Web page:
At Home Abroad

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FEBRUARY 2, 2004

At Home Abroad

This was supposed to be the "domestic issues" State of the Union
address. In his January 2002 speech, President Bush dwelled on the
war in Afghanistan. Last January, he dwelled on the war in Iraq.
This year, his aides told reporters, he would turn to the home
front, beginning the speech with national security and building to
a domestic policy crescendo.It's not hard to understand why. Since he took office, President
Bush's popularity has swung largely along a single axis: When
national security predominates, it goes up; when domestic policy
predominates, it goes down. On September 9, 2001, Bush's approval
rating, according to an ABC News/Washington Post poll, was 55
percent. Two days after the September 11 attacks, it had spiked to
86 percent. Throughout 2002, as the war on terrorism gradually
receded as an issue, Bush's approval rating steadily dropped. By
January 20, 2003, it was back down to 59 percent.

It shot back up during the Iraq war, peaking at 77 percent on April
9, 2003, the day Baghdad fell. And, since then, with Iraq no longer
dominating the headlines, it has dropped again. Since last fall,
Bush's approval rating has hovered between 53 and 59 percent.

Those numbers are not bad. But, in the ten months until Election
Day, national security could recede even further. In 2003,
President Bush stanched his slide in popularity with a foreign
policy second act: Iraq. Today, by contrast, the White House is
busy getting Iraq off the front page. It is willing to compromise
on almost any aspect of the occupation, it seems, except its June
30 deadline to hand over sovereignty to an Iraqi government, the
starting gun for the withdrawal of American troops.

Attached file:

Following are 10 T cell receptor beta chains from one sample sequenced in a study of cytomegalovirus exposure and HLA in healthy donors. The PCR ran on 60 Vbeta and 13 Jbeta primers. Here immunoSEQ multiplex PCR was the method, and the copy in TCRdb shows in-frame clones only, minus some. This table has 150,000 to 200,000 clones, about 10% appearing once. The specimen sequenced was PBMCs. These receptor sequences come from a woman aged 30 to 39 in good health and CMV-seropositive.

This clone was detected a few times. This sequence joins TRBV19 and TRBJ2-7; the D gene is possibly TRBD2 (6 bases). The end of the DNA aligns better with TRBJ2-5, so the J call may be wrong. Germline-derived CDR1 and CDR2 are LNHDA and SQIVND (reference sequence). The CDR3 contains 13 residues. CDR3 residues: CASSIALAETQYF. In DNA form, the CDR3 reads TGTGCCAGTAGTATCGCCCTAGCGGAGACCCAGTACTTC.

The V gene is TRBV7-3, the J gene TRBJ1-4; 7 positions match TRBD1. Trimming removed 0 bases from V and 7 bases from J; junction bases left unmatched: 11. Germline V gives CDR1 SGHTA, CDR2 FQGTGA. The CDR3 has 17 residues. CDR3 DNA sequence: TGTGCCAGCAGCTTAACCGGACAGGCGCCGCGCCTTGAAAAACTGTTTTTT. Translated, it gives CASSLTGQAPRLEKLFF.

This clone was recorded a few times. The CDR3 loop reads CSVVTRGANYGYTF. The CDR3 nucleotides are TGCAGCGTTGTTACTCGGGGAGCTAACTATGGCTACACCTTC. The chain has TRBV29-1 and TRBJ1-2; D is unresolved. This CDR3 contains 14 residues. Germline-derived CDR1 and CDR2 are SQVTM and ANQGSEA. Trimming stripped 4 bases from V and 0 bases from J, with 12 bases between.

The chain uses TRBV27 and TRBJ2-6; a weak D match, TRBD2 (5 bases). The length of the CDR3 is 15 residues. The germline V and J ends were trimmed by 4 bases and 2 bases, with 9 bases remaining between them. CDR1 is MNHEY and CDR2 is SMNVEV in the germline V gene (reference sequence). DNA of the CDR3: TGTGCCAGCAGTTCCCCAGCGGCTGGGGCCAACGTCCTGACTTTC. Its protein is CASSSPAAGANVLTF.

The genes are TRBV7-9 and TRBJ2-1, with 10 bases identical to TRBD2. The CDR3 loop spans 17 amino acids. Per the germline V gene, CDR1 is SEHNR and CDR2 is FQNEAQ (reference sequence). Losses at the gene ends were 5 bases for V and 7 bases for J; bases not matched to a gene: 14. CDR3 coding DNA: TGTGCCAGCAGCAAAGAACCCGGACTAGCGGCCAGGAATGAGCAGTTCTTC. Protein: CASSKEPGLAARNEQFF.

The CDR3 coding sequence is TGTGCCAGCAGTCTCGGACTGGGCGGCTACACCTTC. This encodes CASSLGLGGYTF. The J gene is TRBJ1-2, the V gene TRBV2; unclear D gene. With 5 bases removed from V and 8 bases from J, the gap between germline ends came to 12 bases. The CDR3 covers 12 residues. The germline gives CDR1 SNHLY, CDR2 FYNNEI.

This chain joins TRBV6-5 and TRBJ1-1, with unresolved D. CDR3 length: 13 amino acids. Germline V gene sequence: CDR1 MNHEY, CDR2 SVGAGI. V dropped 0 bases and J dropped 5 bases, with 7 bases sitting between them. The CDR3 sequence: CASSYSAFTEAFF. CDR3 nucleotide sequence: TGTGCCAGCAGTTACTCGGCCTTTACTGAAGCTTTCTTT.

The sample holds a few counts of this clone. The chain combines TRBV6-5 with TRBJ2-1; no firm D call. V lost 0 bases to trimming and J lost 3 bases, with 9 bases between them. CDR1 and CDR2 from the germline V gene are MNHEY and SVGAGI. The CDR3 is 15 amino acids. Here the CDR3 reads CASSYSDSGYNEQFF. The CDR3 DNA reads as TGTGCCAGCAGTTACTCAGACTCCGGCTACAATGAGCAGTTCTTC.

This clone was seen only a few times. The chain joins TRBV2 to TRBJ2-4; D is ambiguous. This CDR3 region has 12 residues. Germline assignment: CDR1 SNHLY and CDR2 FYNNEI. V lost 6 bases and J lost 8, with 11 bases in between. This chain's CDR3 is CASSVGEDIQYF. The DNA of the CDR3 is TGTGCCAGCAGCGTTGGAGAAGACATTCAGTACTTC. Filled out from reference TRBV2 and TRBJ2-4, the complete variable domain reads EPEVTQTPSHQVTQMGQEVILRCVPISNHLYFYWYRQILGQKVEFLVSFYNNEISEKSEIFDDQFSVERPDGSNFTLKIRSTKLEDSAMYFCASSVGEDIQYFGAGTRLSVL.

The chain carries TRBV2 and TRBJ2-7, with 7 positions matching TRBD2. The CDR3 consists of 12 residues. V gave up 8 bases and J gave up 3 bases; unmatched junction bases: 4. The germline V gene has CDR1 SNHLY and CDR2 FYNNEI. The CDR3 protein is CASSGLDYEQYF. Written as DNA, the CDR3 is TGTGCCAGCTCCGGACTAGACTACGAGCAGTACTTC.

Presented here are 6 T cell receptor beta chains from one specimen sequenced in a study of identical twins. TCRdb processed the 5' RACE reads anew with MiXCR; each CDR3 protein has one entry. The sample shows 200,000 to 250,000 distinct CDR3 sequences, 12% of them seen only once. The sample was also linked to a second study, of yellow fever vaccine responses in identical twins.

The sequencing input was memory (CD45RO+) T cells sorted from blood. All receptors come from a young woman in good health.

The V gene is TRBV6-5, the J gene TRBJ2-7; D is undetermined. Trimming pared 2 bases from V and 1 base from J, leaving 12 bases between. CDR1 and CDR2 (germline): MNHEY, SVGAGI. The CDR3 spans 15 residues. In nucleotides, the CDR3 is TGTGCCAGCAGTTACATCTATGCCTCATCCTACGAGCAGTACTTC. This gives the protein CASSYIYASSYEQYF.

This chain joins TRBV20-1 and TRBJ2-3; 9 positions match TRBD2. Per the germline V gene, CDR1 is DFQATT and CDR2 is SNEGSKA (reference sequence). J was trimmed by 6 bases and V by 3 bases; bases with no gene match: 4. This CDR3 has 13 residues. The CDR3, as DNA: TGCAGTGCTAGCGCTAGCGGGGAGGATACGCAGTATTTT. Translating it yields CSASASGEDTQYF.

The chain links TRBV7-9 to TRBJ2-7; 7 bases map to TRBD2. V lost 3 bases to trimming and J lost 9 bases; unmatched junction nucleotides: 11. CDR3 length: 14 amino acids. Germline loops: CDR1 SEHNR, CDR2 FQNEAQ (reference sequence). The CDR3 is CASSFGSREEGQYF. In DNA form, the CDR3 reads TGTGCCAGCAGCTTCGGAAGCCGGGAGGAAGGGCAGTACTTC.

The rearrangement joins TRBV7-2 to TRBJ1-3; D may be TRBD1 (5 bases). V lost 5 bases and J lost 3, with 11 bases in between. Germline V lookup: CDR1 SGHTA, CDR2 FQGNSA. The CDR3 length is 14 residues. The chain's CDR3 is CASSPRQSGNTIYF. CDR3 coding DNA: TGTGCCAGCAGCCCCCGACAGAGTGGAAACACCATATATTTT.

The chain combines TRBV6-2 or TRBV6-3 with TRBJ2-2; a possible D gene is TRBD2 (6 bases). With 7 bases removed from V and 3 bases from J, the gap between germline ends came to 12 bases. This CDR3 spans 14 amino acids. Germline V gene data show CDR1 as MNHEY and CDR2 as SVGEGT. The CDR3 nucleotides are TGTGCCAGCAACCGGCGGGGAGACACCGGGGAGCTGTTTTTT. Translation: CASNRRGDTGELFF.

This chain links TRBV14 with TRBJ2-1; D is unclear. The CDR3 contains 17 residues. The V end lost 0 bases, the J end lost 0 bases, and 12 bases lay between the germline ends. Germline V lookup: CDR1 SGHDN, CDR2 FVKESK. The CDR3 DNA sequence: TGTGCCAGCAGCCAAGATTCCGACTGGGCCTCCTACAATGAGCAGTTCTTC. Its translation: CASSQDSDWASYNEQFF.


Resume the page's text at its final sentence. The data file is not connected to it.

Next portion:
National security's declining political salience has already
reshaped the race for the Democratic nomination. Last summer, when
Iraq dominated headlines, Iowa's dovish Democrats flocked to Howard
Dean--the one major candidate then making opposition to the war his
central theme. But, as the war receded as a litmus test, John
Kerry--whose muddled position on Iraq hurt him last year-- began to
rise. So did John Edwards, arguably the most
domestic-policy-oriented of the major candidates. This Monday,
three-fourths of caucusgoers still said they opposed the war. But
they were four times more likely to cite domestic issues as their
top priority than to cite Iraq on national security. According to
the Edison/Mitofsky Iowa Democratic Caucus poll, caucusgoers who
prioritized Iraq favored Dean by eight points over Kerry and 28
points over Edwards. But, among the much larger number who
prioritized the economy and jobs, Dean trailed Edwards by 17 points
and Kerry by 18.

This public shift toward domestic policy could cause President Bush
some of the same headaches it is causing Dean. Ever since taking
office, the Bush administration has labored to blunt the Democrats'
traditional advantage on domestic issues. But this week's ABC News/
Washington Post poll suggests those efforts have largely failed.
The No Child Left Behind Act was supposed to give the GOP an edge
on education. But, if anything, it has done the opposite. According
to ABC and the Post, the 19-point advantage on the issue that Bush